I spent a few more days up in the hills riding around and enjoying the forest. On the drive home I heard on the radio that a fire had just broke out in Prescott. shortly after that, I look to the west and see this:
The Doce Fire was 3 hours old in this picture. It was a pretty heavy thing to see only a couple days after pondeing the destruction on Little Bear. Out of curiosity, I took a right off the highway to get a little better perspective of this monster blaze. At one point I pulled my truck over and got out to take some more pictures. But it felt kind of tacky, like I was taking pictures of a bad car wreck or at a funeral. When I was 20 miles away I felt fine taking a picture, but now that I was closer, it felt more real. I had infinitely more respect for that plume of smoke in the sky. As I was walking back to my vehicle, I noticed a small convoy of green trucks headed my way. The side of the first truck said Black Mesa Hotshots, a crew out of north eastern Arizona a few hours away. By the time the last truck passed I pumped my fist in the air and said “Fuck Ya, guys!”. The driver looked right at me and just gave a confident smile and nod of the head.
When I heard the news of the 19 hotshots who died in the Yarnell fire on Sunday, my thoughts immediately drifted to that smile and nod. There I was, a curious gawker on the side of the road, and these men were driving full speed towards the belly of the beast. I can only imagine that it was a similar scene this weekend when those boys from Granite Mountain got the call. Straight to the action, without hesitation.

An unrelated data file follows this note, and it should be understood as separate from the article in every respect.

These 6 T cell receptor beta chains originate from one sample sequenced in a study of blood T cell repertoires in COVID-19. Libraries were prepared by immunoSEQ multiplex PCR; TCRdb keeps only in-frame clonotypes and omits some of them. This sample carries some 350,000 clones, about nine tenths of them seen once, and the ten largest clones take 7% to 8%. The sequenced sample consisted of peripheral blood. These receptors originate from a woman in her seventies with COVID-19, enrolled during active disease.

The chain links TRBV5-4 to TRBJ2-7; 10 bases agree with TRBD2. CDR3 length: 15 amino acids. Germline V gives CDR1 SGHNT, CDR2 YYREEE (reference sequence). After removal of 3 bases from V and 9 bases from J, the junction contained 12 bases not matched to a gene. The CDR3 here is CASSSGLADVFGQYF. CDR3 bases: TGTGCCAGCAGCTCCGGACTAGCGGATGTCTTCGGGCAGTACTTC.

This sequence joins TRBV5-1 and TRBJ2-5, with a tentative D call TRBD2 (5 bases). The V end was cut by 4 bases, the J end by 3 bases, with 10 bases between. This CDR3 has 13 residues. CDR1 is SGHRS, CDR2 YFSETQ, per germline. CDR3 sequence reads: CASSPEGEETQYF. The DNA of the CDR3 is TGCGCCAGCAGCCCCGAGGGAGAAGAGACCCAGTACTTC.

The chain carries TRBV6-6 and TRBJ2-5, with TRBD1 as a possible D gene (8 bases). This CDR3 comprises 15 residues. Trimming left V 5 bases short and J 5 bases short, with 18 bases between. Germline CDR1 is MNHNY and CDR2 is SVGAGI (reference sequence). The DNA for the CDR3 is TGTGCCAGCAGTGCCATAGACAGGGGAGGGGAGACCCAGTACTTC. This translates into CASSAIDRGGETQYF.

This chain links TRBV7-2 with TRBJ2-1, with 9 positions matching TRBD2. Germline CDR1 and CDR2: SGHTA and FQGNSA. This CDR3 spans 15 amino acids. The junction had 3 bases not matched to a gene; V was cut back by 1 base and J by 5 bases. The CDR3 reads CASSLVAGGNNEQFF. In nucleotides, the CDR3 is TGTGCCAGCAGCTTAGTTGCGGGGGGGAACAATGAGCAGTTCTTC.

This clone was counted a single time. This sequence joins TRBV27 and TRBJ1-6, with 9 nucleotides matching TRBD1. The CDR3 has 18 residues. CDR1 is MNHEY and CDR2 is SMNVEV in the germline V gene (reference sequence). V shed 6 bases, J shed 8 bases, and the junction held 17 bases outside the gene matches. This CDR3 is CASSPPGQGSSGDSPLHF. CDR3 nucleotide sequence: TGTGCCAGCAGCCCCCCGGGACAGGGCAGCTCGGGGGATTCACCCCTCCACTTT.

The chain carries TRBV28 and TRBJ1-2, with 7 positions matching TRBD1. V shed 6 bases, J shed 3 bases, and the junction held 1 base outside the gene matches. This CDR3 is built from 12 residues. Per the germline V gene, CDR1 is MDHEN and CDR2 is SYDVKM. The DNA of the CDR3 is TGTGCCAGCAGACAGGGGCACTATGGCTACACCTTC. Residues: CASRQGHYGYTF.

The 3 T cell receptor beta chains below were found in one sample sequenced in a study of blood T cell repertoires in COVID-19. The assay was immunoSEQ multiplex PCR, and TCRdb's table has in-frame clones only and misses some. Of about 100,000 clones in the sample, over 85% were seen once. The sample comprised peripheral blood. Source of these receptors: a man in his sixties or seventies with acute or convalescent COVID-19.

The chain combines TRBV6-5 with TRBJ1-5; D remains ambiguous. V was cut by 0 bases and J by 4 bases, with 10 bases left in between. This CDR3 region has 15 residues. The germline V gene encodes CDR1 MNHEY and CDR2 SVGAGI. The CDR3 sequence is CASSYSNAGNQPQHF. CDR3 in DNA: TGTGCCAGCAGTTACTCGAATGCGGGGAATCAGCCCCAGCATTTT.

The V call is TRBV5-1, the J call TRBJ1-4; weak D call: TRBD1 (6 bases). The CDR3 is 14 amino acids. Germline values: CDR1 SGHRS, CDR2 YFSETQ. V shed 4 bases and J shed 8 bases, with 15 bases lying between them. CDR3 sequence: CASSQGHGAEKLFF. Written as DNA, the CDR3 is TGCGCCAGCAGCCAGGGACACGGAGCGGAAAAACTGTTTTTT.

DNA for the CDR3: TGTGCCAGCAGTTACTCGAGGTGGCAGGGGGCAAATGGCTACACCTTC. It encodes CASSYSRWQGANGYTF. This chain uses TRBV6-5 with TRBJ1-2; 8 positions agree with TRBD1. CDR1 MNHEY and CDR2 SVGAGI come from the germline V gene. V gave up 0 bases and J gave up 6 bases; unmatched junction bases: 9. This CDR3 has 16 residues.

Fire is the natural cycle of life in the forest. It cleanses, and in the long run creates balance. By the time my grandkids shred Little Bear, they will probably never know a fire even happened. My scar on my shoulder has faded and I no longer remember that tree every time I look in the mirror after a shower. But those 19 men were not part of the cycle. Against all human nature and sense of self preservation, those heros ran at the fire. I am in awe of this, and their memory will not fade from this community.
Below are their names and I encourage you to read each one.
Ashcraft, Andrew – Age: 29
Caldwell, Robert – Age: 23
Carter, Travis – Age: 31
Deford, Dustin – Age: 24
MacKenzie, Christopher – Age: 30
Marsh, Eric – Age: 43
McKee, Grant – Age: 21
Misner, Sean – Age: 26
Norris, Scott – Age: 28
Parker, Wade – Age: 22
Percin, John – Age: 24
Rose, Anthony – Age: 23
Steed, Jesse – Age: 36
Thurston, Joe – Age: 32
Turbyfill, Travis – Age: 27
Warneke, William – Age: 25
Whitted, Clayton – Age: 28
Woyjeck, Kevin – Age: 21
Zuppiger, Garret – Age: 27
**If you would like to show your support for these heros and their families please give the 100 Club of Arizona a look.
…and from Dru in the comments: The Prescott Firefighters have their own in-house charity run by volunteers. It typically takes care of others, but now it will take care of its own. http://www.prescottffcharities.org/ 100% of donations will go to the families of those lost — no admin or fundraising expenses will be deducted.
Thanks for reading. Keep it dirty…by